All Commentary
Friday, June 1, 2001

Are People Pleased with the Efficient Amount of Pollution?

Public Goods Come with Serious Problems


It is clear that zero pollution is not a reasonable goal once we recognize that polluting creates benefits as well as costs. Long before we reduced pollution to zero, there would be so much environmental quality and so few manufactured goods that the marginal value gained from increasing pollution would be greater than the marginal cost. There is an efficient amount of pollution that maximizes the value realized from all the things we enjoy, of which environmental quality is but one. The efficient amount of pollution occurs where the marginal value of pollution equals the marginal cost (see my column last month).

Economists are so enthusiastic about efficiency that one might believe that if we ever got to the efficient amount of pollution, everyone would be pleased with it. This is not true. Indeed it is likely that nobody would be pleased with the efficient level of pollution—everyone would prefer a different level. But why? How can economists get so excited about the efficient amount of pollution if nobody likes it? Good question, and the answer provides important insights into why we have a pollution problem in the first place.

Most goods are like food, clothing, housing, and entertainment, which can be consumed in different quantities and qualities by people in the same community. This is not true of environmental quality.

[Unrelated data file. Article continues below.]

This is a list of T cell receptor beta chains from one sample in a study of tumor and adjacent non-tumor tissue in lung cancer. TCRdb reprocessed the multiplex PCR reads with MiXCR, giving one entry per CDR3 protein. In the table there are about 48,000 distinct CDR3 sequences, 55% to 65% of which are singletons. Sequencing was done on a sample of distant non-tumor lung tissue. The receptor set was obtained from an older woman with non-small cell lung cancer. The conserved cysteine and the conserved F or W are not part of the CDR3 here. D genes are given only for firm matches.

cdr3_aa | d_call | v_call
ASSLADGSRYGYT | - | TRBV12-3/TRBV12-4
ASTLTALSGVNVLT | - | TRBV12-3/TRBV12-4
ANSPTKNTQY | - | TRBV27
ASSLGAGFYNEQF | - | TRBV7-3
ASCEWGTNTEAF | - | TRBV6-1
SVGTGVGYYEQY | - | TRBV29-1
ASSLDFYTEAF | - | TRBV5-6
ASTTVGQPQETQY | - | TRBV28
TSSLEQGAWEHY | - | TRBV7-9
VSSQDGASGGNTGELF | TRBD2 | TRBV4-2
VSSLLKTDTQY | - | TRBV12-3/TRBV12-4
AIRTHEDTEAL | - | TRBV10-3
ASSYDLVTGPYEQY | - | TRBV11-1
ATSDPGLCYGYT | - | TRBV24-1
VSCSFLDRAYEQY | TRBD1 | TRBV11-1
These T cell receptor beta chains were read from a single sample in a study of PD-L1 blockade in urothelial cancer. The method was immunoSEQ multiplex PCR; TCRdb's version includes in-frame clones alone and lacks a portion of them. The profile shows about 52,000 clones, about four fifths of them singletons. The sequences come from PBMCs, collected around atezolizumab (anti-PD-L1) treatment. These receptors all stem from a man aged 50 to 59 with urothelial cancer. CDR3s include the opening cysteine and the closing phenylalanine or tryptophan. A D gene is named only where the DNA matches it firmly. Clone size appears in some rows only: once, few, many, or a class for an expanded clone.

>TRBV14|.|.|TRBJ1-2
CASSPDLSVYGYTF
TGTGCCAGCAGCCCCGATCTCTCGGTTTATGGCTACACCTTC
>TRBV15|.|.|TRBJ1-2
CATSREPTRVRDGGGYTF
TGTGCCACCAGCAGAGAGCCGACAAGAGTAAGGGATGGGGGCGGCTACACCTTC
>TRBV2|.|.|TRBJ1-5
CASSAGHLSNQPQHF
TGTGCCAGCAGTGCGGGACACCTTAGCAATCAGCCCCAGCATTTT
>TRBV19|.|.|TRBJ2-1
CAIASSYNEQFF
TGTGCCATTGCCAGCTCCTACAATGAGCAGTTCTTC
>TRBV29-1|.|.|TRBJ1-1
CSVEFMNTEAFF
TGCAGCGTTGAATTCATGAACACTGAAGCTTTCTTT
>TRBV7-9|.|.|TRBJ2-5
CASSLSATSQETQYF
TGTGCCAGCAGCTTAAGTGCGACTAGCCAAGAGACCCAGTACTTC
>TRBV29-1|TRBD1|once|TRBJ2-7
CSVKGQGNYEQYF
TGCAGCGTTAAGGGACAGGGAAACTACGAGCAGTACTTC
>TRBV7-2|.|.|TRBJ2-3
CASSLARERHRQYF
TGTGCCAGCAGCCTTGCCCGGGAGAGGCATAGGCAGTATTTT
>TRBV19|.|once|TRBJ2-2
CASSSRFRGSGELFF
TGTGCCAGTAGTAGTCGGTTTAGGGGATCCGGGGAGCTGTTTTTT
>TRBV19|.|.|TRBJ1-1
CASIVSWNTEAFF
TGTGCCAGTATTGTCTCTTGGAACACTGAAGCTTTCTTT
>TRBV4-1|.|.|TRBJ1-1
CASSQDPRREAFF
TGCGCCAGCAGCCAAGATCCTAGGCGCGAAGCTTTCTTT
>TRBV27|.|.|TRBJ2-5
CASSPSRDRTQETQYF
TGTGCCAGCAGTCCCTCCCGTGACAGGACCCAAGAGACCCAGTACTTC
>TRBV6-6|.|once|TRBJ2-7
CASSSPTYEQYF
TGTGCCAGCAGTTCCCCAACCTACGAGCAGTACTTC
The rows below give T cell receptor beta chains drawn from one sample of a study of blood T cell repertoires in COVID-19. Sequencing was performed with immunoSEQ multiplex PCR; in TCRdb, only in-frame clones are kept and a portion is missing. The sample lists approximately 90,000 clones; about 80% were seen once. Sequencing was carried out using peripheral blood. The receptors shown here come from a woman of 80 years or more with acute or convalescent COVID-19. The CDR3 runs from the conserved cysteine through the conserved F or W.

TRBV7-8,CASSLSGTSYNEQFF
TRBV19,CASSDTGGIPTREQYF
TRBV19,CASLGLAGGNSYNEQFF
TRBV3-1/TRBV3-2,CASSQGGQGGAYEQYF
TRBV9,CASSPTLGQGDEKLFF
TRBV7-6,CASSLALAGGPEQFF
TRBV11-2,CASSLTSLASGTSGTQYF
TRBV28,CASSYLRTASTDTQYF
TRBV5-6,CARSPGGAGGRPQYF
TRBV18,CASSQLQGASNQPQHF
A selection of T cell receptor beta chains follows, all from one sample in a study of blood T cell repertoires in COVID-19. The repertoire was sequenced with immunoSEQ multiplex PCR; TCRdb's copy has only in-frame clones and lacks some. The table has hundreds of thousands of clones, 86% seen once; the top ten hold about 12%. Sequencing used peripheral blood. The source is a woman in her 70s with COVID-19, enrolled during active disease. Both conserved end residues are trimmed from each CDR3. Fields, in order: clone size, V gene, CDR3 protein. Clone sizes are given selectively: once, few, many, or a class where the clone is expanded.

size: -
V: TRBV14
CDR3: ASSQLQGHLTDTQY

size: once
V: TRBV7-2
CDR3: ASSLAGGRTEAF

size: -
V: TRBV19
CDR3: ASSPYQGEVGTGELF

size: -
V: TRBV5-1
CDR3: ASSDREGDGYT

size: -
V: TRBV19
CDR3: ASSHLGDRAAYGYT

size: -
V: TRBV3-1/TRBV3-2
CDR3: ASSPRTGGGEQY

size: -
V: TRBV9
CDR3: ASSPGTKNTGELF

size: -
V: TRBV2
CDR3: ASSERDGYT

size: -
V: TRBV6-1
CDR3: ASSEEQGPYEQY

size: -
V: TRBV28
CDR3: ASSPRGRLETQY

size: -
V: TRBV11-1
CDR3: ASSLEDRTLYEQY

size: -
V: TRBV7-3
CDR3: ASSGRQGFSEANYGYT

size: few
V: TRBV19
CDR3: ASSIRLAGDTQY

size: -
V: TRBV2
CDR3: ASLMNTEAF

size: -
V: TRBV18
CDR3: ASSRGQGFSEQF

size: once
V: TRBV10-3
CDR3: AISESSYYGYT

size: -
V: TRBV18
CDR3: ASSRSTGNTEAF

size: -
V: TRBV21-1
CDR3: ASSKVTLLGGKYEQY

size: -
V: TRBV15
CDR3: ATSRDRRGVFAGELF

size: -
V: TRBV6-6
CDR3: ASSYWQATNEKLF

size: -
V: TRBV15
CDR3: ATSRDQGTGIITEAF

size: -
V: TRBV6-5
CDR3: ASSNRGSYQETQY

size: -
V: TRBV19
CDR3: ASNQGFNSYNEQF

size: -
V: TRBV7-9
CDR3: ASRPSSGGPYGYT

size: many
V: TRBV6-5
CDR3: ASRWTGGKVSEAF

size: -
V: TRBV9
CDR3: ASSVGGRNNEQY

Environmental quality is what economists call a public good. A given amount of environmental quality provided for one person in an area is simultaneously provided for everyone in that area. An additional person can benefit from a cleaner environment without reducing the benefits to others. This may sound like an ideal situation, but it creates serious problems. It is often difficult, if not impossible, to exclude people from the benefits of a public good; so some can benefit without paying. If too many people attempt to free-ride, less than the efficient amount of the good will be provided. Also, since everyone in a community has to consume the same quantity and quality of a public good, it is difficult to accommodate diverse preferences. For example, people who enjoy outdoor activities, such as jogging, will want extremely high air quality, while those who prefer bowling in smoky bowling alleys will hardly notice a smog alert.

The only way to harmonize different preferences for a public good is by charging people different prices for the same good. For example, since the jogger values clean air more than the bowler, the only way to satisfy both with the same air quality is to require the jogger to contribute more to providing clean air than the bowler. But there is a problem in charging for a public good. Even if a charge is imposed to pay for cleaner air, say, through taxation, there is no easy way to get people to reveal their preferences honestly to determine the right charge. People will claim little desire for clean air if higher charges are imposed on those receiving higher benefits. Of course, tax burdens are not determined from surveys on preferences but by the value of property holdings, income, and the whims of legislators. The clean-air-loving jogger may be a struggling graduate student who pays no taxes and the bowler may pay very high taxes. So even if we had the efficient level of air quality, the jogger and the bowler would be unhappy with it. The jogger would want much more spent on cleaning up the air, and the bowler would want much less.